I awoke this morning in Death Valley. I had been dreaming that I was training a dogsled team along with a little girl with dark curly hair. My mushers were a mismatched bunch of terrier mutts from the local pound, and I was going to attach them to a tricycle. (It was the most stable carriage I could find.) Before I awoke I had run them once, attached to the back of the tricycle, and capsized.
I think this has something to say to me about my recent attempts to live up to the praise of my fellow VISTAs and “be a leader.” I think I should heed well. Aside from that I don’t know what the dream was about. The little girl was Elana Scherr, I know that much. I went looking for her at her parents’ house the other night at quarter to ten expecting to take her swing dancing. All of this could really have used a little more planning.
* * *
Shortly before Christmas I started panicking about being home in Pasadena. The holiday was proving a weak imitation of its former self– Dad only browbeat us into listening to his Little Drummer Boy Extended Remix tape once. The pink flamingo nativity scene was well cached in the basement. Nobody seemed to mind. The glittery piney tree and the Christmas morning waffles with their array of syrups were too weak to absorb the shock of seeing my once-mighty grandmothers bereft of their former spheres of influence for the first time. All of my family seemed in overdrive, stuck to their computers and other machines. When I found my father plugged into his browser on Christmas Day, I snapped.
Get out the map, get out the map and lay your finger anywhere down, the Indigo Girls sang in my head.
Califorrrrnia. I feel the fog which hides all but the tops of the hills at night in Morro Bay. I see the pewter color of Lake Cachuma in a storm. I shin up an oak on the dun hills of San Luis Obispo. I wanted all of this again, and I wanted out of the abandoned wreck of my childhood. I asked dad for the car.
My ambition was cramped by the date of my return flight and my New Year’s plans, but it’s all right. Sylvie and Ariel had been debating whether or not they were going to go on their usual trip to Death Valley with their friends, and we decided to make that our road trip instead. We found two nearby places on the map that looked interesting too, and swore we’d visit them as well: “Pikacho,” which in the end proved to be too far off the track to Death Valley, and a spot that was identified as “Dirty Sock” on one of our maps but didn’t show on the others. (I had high hopes we’d hear some shaggy old legend about the Dirty Sock silver mine, or cowboys who’d stop through some saloon between the Valley and the Sierras with unusually dingy footwear.)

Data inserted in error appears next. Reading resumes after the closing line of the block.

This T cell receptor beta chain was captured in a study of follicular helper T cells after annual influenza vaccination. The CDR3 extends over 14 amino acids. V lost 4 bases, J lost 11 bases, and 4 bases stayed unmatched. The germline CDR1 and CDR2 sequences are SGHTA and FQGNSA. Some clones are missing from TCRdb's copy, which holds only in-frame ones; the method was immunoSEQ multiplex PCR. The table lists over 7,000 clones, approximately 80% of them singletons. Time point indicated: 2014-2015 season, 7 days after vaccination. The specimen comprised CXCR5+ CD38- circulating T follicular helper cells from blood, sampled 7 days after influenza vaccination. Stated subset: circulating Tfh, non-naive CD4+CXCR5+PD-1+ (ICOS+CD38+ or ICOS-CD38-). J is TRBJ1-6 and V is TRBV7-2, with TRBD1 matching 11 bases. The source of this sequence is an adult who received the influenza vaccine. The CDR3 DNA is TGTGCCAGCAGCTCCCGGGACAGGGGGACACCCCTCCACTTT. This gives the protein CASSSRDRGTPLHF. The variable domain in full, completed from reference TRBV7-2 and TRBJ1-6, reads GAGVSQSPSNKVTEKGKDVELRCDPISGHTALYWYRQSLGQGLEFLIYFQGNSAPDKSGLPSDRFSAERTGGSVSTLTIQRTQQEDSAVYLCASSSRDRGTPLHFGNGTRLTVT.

Winter is a good time to visit Death Valley. It’s mortally cold at night, but during the day you can wear shorts. We spent half the first day at the Stovepipe Dunes. The tallest dunes are as high as any Massachusetts mountain, and pointier. The sand acts like heavy snow, so you get kids up there with sleds; we got there just in time to scare off a troop of boy scouts by taking off our shirts and swearing like sailors. The effect of being barefoot and higher than almost anything else in sight, yet completely safe from falling, was exhilarating. We yelped and thrashed and threw each other off the peaks. Our pockets filled with sand.
In the afternoon we hiked Redwall Canyon to do a little bouldering. The combination of gravelly footing and handholds crazed with jagged scallops presented a challenge. I was sure I was going to slip and turn my palms to hamburger. Still I made it up to the highest point I could see, alone. There were plants up there growing with no water and no dirt. In the canyonbed below, Sylvie and her friend Ari sketched while some of the boys sang harmony. When they stopped, the air carried no vibration at all.
The stars that night looked so crowded I was bewildered when they didn’t bump into each other. There are things you forget when you live in a city: the number of stars, your own physical strength, how still air can be. How nature is bigger than you, and, try as you might to cheat it, it still plays by its own rules until you lose.
Today there was a hike up Ubehebe Crater, a stop at Scotty’s Castle, a visit with some well-kept ponies near a gas station. We went about an hour out of our way trying to find Dirty Sock, making elaborate plans for cooking and photography when we got there. Finally a park ranger gave us directions and we made our way out onto Owens Lake, scanning the roadside for signs.
Dirty Sock is unmarked by any sign. It consists of two round craters filled with water, garbage, and scabrous algae, one of which is apparently a sulfur spring. We didn’t want to stick around to cook our hash browns, because the spring emits a nauseating smell (hence the name). We have satisfied our curiosity now. Hopefully we have also quashed yours: there is no reason whatsoever to visit Dirty Sock. One less place for us all to track down as we sate our wanderlust like ticks on the fatted calf of California.